And the open-borders lobby possesses a powerful weapon for doing just that. The extraordinarily complex thicket of interpolated rules and rights that govern U.S. immigration policy (the result of decades of nonstop litigation by the immigration bar) contains a series of judicial mandates that defeated even the Obama administration’s tepid efforts to bring some semblance of lawfulness to the border. A long-running class-action lawsuit in the U.S. Ninth Circuit Court of Appeals, originally styled Flores v. Reno, has held that alien minors cannot be confined by the government for longer than 20 days. This 20-day cap contributed to the flood of Central American child-toting asylum seekers that picked up steam during President Obama’s second term. Asylum petitions typically take months, if not years, to adjudicate, given the long backlog of such cases in the immigration courts. If an adult crosses the border alone and utters the magic asylum words—a fear of persecution in his home country—he could in theory be held in detention until his asylum claim was adjudicated. If, however, he brings a child with him and makes an asylum pitch, he puts the government to a choice: detain the adult separately until his claim is heard and release the child after 20 days, or release both adult and child together.
The Obama administration usually chose the second option. Word coursed through Mexico and Central America that taking a child across the border was a get-out-of-jail-free card that would exempt its holder from both criminal prosecution and detention. This child-release lever, coupled with Obama’s announcement in 2012 that he would grant amnesty to the so-called Dreamers, meant that Obama soon had his own family border crisis on his hands. In 2014, 70,000 adult-child units and 70,000 unaccompanied minors were apprehended illegally crossing into the U.S. The administration tried building large family detention centers to hold the children and their accompanying adults, but the same Flores decree that has bedeviled the Trump White House stymied that effort. In 2015, a federal trial judge, Holly Gee, herself appointed by Obama and the very definition of an activist jurist, vastly expanded the scope of the original decree and ordered the administration to release the detained minors. The Department of Homeland Security warned that ending family detention would trigger another border surge. Judge Gee dismissed this concern as “fear-mongering,” according to the Associated Press.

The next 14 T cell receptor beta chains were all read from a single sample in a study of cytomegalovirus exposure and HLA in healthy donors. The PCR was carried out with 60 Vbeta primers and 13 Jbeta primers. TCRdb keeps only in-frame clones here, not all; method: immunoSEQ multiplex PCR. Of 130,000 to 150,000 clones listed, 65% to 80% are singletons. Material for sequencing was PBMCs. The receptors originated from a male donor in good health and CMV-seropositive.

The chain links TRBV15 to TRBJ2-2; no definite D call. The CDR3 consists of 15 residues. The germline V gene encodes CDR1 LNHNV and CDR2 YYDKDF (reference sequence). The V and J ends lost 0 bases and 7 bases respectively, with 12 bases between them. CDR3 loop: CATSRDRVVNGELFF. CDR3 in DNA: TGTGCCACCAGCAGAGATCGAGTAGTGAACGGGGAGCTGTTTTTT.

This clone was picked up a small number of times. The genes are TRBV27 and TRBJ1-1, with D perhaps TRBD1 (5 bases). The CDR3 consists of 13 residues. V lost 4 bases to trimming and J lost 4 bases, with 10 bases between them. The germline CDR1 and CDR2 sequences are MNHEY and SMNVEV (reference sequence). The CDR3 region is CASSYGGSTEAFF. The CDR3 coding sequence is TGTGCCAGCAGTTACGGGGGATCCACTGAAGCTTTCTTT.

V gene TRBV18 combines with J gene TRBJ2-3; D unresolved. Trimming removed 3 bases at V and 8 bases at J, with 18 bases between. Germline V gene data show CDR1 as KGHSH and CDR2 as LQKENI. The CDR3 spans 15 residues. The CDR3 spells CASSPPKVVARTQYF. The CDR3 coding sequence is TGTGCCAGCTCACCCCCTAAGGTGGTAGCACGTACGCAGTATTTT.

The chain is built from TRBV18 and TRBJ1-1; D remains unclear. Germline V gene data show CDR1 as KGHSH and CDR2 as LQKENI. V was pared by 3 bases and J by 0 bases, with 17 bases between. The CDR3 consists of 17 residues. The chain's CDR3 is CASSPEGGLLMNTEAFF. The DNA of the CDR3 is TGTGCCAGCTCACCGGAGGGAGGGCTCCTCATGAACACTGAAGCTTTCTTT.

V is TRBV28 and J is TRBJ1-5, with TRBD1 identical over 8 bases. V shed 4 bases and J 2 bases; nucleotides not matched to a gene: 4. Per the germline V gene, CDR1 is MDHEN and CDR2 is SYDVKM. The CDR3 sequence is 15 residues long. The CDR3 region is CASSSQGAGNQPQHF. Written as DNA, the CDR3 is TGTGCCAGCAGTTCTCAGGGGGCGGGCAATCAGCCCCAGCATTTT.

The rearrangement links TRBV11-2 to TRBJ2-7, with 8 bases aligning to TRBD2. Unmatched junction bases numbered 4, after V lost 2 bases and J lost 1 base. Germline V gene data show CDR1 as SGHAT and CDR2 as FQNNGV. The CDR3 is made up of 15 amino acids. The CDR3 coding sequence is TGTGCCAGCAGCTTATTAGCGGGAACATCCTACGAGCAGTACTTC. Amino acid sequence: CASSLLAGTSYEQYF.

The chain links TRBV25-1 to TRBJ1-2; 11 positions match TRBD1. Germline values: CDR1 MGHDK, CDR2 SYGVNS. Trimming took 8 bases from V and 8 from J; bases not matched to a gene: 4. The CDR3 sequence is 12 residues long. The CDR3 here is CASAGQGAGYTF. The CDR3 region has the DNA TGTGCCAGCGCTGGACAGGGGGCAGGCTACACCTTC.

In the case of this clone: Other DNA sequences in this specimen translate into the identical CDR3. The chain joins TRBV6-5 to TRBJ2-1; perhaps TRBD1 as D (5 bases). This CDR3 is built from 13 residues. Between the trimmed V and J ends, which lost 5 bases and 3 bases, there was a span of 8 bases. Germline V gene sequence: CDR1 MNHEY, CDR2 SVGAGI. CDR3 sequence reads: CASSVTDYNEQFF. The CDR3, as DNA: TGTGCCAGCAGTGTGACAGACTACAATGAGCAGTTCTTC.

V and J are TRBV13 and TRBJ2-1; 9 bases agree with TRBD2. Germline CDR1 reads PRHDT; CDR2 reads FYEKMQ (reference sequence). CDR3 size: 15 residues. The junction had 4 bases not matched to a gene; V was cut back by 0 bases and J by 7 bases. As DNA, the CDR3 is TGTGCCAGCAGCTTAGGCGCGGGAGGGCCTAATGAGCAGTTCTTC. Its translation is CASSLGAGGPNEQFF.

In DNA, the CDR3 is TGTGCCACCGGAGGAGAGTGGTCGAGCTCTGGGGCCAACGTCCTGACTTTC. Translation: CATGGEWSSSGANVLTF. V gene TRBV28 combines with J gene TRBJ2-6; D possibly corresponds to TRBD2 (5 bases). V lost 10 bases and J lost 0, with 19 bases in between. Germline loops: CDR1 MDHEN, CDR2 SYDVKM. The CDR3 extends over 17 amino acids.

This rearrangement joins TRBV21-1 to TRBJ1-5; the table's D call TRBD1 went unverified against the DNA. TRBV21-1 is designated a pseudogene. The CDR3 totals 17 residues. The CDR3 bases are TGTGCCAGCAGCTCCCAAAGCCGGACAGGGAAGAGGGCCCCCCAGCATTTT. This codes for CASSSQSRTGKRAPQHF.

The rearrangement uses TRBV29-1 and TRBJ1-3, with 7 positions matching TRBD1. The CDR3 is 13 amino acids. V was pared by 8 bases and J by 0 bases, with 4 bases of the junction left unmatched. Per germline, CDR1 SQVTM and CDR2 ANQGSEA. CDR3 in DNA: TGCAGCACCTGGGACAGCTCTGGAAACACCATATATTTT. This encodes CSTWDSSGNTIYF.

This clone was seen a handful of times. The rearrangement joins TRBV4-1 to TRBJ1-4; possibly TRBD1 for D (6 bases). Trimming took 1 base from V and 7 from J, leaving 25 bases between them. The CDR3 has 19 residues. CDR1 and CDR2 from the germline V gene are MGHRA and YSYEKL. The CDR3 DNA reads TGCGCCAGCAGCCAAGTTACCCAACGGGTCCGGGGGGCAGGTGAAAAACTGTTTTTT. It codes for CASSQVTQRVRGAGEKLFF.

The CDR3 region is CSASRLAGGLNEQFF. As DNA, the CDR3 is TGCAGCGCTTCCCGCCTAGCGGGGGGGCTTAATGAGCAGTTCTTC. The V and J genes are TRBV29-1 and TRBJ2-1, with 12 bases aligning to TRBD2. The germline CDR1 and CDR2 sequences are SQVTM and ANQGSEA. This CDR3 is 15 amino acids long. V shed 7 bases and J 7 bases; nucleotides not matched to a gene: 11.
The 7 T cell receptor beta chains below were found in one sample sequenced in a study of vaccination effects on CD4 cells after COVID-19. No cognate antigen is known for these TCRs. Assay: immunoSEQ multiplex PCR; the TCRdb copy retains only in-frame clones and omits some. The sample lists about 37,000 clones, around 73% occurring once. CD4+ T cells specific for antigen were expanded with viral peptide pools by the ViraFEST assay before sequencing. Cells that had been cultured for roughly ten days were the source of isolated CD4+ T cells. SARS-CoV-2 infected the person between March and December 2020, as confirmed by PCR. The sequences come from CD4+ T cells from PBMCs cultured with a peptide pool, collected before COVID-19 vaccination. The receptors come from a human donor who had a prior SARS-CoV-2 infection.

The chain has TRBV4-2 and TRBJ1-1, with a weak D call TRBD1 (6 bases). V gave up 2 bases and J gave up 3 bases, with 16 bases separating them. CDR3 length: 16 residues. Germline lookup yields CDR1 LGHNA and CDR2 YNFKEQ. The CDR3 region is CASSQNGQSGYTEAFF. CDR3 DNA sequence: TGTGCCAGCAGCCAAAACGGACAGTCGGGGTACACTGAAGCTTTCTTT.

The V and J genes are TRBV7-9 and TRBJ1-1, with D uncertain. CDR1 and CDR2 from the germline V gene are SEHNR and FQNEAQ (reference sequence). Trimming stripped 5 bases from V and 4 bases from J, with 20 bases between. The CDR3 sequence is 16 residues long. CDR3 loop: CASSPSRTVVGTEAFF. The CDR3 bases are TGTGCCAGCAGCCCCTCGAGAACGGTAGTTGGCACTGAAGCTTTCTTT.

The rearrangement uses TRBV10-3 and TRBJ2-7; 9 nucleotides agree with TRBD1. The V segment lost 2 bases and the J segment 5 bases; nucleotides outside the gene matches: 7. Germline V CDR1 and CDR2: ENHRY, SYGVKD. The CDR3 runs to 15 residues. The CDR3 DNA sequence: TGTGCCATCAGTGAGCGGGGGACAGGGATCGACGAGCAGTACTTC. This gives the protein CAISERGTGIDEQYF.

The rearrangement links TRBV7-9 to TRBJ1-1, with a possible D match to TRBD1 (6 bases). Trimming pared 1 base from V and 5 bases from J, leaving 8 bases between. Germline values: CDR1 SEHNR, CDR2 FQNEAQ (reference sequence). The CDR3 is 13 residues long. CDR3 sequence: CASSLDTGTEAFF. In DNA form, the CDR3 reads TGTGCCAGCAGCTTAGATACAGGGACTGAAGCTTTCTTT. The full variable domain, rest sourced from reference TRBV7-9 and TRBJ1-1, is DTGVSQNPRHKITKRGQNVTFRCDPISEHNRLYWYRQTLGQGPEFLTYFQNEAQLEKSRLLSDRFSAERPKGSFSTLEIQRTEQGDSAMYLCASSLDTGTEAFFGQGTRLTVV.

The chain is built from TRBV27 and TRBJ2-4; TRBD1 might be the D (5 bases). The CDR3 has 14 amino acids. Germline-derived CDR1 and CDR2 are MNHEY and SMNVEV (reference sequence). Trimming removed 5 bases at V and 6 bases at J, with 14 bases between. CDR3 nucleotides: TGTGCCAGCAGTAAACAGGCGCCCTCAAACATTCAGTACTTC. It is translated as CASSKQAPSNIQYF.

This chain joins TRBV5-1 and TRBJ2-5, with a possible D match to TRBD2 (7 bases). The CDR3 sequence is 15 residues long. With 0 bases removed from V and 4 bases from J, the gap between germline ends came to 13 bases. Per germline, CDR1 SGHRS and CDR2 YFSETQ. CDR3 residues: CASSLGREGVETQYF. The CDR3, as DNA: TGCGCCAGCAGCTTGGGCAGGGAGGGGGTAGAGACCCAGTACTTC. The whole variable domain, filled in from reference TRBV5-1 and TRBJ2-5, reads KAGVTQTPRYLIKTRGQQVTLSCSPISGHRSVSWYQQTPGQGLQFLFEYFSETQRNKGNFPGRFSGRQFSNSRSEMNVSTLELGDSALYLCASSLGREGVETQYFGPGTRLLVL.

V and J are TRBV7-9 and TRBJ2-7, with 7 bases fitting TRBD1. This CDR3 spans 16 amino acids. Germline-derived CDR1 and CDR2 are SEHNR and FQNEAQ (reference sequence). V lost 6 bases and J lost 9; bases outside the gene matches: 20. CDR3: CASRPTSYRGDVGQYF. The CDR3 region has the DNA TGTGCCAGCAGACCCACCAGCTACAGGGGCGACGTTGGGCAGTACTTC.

It is to Judge Gee that the Trump administration will now make its appeal to lift the 20-day confinement cap. The chance that she will agree to do so is zero. Unless that ruling is overturned on appeal or Congress changes the relevant law, the administration will have two choices: try to get asylum hearings down to 20 days, or abandon its universal prosecution policy and resume catch-and-release at the border for adults with children. Streamlining the asylum process would require both narrowing the standard for granting asylum, pursuant to its original intent (something that Sessions has already begun to do), and increasing judicial resources. (Bizarrely, Trump has denounced such an increase in judicial manpower.) Even then, meeting a 20-day limit on asylum detentions will be a stretch. Resuming catch-and-release, of course, would violate one of Trump’s key electoral promises. Fifty years of litigation and lobbying are now reaping rewards unforeseen even by the open-borders establishment. Trump has ducked one showdown, but an even bigger one lies ahead.